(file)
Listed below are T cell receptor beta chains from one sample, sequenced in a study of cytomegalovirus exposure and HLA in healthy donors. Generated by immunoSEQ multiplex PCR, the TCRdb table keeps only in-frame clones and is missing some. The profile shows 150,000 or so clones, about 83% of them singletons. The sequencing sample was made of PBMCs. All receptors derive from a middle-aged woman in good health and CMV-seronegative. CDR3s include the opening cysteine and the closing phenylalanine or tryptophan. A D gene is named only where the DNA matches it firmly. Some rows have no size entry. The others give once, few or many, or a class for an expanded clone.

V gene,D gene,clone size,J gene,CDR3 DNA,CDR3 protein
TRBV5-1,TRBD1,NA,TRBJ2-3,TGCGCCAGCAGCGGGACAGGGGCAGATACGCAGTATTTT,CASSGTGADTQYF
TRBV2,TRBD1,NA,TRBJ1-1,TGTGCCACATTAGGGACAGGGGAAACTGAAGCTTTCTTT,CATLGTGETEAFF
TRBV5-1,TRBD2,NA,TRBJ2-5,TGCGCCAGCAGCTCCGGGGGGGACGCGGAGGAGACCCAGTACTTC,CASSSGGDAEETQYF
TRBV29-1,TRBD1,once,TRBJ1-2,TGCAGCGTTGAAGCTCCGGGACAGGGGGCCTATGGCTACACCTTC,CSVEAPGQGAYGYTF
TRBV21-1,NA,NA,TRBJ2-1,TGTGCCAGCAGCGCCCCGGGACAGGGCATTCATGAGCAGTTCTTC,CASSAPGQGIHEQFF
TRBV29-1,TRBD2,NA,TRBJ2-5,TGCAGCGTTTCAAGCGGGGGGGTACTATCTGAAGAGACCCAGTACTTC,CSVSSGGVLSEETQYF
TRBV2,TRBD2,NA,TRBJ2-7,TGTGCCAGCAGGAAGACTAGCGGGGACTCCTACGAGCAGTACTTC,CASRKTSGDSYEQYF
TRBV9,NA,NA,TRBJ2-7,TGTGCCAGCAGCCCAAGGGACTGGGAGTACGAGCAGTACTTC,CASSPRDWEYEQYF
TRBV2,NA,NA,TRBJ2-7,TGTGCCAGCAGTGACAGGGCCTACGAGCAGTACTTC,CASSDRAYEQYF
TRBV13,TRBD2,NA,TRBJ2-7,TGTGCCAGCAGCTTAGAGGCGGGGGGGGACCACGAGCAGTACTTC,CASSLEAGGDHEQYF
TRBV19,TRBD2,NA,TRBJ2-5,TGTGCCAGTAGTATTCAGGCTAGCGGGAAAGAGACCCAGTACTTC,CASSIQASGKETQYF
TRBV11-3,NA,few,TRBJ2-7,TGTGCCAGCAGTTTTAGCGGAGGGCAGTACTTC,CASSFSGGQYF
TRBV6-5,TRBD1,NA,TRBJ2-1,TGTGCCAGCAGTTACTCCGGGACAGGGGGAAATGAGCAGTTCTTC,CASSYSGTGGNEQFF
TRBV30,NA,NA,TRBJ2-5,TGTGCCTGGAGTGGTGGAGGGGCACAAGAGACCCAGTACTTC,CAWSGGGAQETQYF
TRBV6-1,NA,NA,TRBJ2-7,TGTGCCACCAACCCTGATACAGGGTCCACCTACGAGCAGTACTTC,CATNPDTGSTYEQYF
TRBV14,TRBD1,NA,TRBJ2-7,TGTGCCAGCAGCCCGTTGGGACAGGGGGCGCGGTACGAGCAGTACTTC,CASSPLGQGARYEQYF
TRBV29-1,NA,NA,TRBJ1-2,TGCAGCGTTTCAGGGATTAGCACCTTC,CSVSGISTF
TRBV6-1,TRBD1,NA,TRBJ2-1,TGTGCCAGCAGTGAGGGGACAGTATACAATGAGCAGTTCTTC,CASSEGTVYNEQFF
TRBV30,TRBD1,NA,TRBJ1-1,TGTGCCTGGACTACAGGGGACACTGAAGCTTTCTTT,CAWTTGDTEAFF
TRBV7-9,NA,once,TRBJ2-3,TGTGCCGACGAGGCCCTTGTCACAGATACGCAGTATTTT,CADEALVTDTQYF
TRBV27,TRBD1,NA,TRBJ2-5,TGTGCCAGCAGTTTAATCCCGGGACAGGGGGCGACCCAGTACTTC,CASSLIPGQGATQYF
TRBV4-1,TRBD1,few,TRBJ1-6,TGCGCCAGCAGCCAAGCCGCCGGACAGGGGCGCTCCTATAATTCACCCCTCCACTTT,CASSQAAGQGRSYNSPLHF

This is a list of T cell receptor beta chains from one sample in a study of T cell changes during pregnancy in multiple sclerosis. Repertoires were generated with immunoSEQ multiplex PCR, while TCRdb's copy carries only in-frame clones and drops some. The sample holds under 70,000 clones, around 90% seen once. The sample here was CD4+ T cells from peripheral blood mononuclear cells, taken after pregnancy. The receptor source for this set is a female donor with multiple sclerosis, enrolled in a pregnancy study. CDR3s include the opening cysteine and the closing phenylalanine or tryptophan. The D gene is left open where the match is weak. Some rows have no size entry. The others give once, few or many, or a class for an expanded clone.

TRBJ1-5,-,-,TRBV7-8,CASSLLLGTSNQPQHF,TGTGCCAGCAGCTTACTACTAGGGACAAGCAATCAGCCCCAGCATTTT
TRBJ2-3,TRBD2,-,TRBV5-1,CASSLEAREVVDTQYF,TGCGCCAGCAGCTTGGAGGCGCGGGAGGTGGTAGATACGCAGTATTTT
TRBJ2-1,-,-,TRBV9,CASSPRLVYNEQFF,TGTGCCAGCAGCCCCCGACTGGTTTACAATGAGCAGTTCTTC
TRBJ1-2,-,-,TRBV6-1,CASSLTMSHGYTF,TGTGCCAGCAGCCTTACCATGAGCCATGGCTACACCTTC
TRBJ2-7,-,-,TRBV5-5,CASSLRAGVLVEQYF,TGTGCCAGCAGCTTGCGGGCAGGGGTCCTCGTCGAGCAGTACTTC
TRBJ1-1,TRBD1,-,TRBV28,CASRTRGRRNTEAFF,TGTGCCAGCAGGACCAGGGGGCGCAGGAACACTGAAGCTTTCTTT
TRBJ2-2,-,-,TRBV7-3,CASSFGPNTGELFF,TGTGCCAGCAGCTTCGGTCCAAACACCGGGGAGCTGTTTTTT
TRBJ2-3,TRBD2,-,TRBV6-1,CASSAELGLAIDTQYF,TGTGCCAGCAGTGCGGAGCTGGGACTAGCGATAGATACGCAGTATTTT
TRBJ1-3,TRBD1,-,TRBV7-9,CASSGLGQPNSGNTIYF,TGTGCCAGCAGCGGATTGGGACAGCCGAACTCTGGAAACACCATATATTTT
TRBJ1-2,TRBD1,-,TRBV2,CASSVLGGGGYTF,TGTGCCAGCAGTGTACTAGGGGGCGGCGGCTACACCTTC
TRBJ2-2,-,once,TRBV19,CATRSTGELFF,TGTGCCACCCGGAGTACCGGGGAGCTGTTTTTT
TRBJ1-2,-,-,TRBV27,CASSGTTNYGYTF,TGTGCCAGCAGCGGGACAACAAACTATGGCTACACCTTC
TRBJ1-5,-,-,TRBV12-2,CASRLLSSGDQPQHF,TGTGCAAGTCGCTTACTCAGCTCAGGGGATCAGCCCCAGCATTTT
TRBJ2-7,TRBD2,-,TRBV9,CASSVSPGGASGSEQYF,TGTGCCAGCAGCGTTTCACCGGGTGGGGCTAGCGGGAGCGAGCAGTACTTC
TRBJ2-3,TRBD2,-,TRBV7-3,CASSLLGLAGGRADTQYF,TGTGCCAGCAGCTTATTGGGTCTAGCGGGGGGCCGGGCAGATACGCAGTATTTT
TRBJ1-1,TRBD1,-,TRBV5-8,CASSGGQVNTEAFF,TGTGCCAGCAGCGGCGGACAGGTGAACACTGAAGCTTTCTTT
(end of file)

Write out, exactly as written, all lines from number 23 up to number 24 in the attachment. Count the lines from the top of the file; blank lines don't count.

TRBV27,TRBD1,NA,TRBJ2-5,TGTGCCAGCAGTTTAATCCCGGGACAGGGGGCGACCCAGTACTTC,CASSLIPGQGATQYF
TRBV4-1,TRBD1,few,TRBJ1-6,TGCGCCAGCAGCCAAGCCGCCGGACAGGGGCGCTCCTATAATTCACCCCTCCACTTT,CASSQAAGQGRSYNSPLHF